‘SUDDEN SHOWER over Shin-Ohashi Bridge and Atake’ by Ohashi Atake.
(photo credit: Courtesy)
With excitement, I arrived at the Tikotin Museum of Japanese Art in Haifa. It was a little smaller than anticipated, and to be honest I expected more martial arts, warfare regalia and samurai swords, not to mention long calligraphic poems or the like on huge sheets of carefully prepared paper.
I am particularly drawn to such items – the skill of swordsmanship, the early gear and costumes of Japan and the beautiful writing system with large, broad, skilled brushwork in vertical columns.
Unfortunately, to my disappointment, none of this was on offer. However, what was present still is fascinating and certainly has great artistic merit.
The main room (although one was under construction at the time) contains porcelain from mainly the Edo period spanning the 16th to the 19th centuries. Most of the items were for the shogun and royal families of Europe and incorporate both Zen Buddhist influence as well as scenes painted and drawn from the natural landscape and incorporating motifs drawn from China.
The predominant colors are blue and white, and added to the expertly made jars, plates, incense boxes and vases are beautifully rendered paintings (designs) exhibiting pinpoint accuracy, an acute observation of flora, fauna and animals (the tiger and dragon are particularly frequent), and the line is soft, delicate and almost caricature-like, yet serious and concentrated simultaneously. Some are clearly ephemeral in approach, with only a few lines indicating some sort of pattern, while others are finished in detail.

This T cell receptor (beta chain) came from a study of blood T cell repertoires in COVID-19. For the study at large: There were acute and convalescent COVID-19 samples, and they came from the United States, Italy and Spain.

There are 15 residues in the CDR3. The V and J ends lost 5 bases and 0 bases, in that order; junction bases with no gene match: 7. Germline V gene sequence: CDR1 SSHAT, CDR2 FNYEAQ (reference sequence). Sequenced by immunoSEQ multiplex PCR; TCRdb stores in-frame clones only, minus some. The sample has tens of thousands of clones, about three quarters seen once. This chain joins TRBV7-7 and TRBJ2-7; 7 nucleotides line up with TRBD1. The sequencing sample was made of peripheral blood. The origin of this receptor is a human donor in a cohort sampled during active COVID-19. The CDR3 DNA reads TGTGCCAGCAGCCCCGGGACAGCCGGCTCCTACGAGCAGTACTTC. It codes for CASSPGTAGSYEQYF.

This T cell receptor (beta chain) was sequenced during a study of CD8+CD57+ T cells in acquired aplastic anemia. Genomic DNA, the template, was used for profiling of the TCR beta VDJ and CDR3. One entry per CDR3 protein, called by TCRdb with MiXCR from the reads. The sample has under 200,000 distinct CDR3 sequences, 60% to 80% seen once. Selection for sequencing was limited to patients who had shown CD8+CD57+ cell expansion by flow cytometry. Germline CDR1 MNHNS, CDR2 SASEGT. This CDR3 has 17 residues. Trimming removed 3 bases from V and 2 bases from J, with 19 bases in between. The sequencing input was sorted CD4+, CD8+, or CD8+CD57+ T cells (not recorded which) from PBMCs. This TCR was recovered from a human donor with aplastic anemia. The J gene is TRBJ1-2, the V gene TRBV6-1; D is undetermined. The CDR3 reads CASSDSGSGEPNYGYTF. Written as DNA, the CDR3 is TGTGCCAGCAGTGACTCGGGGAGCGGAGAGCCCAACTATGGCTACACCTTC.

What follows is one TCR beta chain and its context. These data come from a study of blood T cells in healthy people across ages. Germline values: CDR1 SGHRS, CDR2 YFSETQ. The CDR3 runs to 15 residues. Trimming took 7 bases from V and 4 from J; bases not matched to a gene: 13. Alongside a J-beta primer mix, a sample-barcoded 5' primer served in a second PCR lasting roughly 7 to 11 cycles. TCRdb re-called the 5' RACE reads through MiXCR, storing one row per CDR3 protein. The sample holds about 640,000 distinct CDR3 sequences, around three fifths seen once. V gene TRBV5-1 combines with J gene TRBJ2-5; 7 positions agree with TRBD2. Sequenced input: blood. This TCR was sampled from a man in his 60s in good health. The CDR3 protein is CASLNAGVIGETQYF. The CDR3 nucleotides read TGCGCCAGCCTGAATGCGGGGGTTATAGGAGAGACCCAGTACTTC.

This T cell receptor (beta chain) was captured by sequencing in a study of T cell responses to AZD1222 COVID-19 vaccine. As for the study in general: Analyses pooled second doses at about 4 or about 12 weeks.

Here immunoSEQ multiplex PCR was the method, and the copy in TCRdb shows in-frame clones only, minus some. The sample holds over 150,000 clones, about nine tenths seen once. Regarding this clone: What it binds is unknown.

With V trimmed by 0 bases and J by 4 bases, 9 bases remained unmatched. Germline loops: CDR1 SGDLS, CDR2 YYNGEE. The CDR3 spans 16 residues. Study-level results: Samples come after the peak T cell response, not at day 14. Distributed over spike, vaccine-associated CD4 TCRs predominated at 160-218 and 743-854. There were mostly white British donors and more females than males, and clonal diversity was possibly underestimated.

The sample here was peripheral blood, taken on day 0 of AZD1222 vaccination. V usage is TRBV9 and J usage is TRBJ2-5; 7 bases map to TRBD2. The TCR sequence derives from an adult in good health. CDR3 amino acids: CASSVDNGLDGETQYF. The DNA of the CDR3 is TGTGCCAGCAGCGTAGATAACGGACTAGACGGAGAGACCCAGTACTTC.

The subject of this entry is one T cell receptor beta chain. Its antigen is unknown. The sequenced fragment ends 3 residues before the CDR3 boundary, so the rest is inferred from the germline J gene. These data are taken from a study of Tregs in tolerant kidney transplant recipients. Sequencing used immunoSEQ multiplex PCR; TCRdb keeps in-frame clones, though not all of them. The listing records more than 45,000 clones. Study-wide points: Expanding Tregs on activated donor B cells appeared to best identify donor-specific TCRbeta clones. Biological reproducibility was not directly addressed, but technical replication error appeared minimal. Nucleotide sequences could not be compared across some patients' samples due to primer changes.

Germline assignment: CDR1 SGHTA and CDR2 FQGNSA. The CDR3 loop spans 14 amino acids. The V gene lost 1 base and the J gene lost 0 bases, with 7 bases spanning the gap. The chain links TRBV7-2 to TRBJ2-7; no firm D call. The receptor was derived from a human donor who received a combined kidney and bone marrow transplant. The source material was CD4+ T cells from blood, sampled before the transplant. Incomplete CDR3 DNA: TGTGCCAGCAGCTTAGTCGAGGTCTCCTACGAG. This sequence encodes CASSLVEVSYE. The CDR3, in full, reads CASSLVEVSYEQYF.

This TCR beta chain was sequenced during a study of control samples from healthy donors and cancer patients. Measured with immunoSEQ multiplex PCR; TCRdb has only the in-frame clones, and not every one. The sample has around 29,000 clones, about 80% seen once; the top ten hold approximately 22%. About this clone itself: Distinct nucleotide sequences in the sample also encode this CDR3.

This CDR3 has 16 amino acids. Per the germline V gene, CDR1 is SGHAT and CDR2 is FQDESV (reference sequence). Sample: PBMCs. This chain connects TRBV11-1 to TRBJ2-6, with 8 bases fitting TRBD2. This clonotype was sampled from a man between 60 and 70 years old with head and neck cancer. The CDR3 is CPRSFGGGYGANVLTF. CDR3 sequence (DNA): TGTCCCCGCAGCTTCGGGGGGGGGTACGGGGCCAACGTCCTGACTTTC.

There is also a section on modern Japanese prints that reveal the influence of Western art on Japan with the introduction of lithography, silkscreen, etching and engraving to add to the long Japanese tradition of woodblock printing and stencils.
These works are stimulating
, often other-worldly (consider Yokoyami’s triptych titled “End of the battle,” 1987, which seems to be drawn from a kind of fantastical world). In general, one might observe a Japanese style – a sensitivity to gray scale, a kind of hieratic perspective, an understanding of space (whereas one might say Western art is heavy with artists always trying to fill up space) and a penchant for the abstract, both in terms of content and that which is beyond the sensory. This is not simply the pattern-making that one may observe in the porcelain works, but a “natural” proclivity to geometries and color as symbolic.
The influence of Japanese art in early 20th-century Western art is well documented, having infiltrated the Postimpressionist movement and been instructive to the likes of Matisse, Gauguin, Picasso and Van Gogh. The heaviness of much Western art can be contrasted with the soft lyricism of much Japanese art, while the latter is also precise and clinical in line. The reduced palette and meditation that appears to accompany much of the mark-making may also have been instructive to the abstract expressionists, Franz Klein in particular.
While the porcelain may be brushed aside as craft, where plates and vases, no matter how expertly painted over they are, are usually consigned to not being a fine art, such a rigid definition has changed over the years. And while the tea ceremony and the like may not be taking place and the boundary between a history museum and gallery remains fluid, it is conceivable to define such objects as highly artistic, not merely functional design. Details and tickets: (04) 838-3554, http://www. tmja.org.il/eng/.
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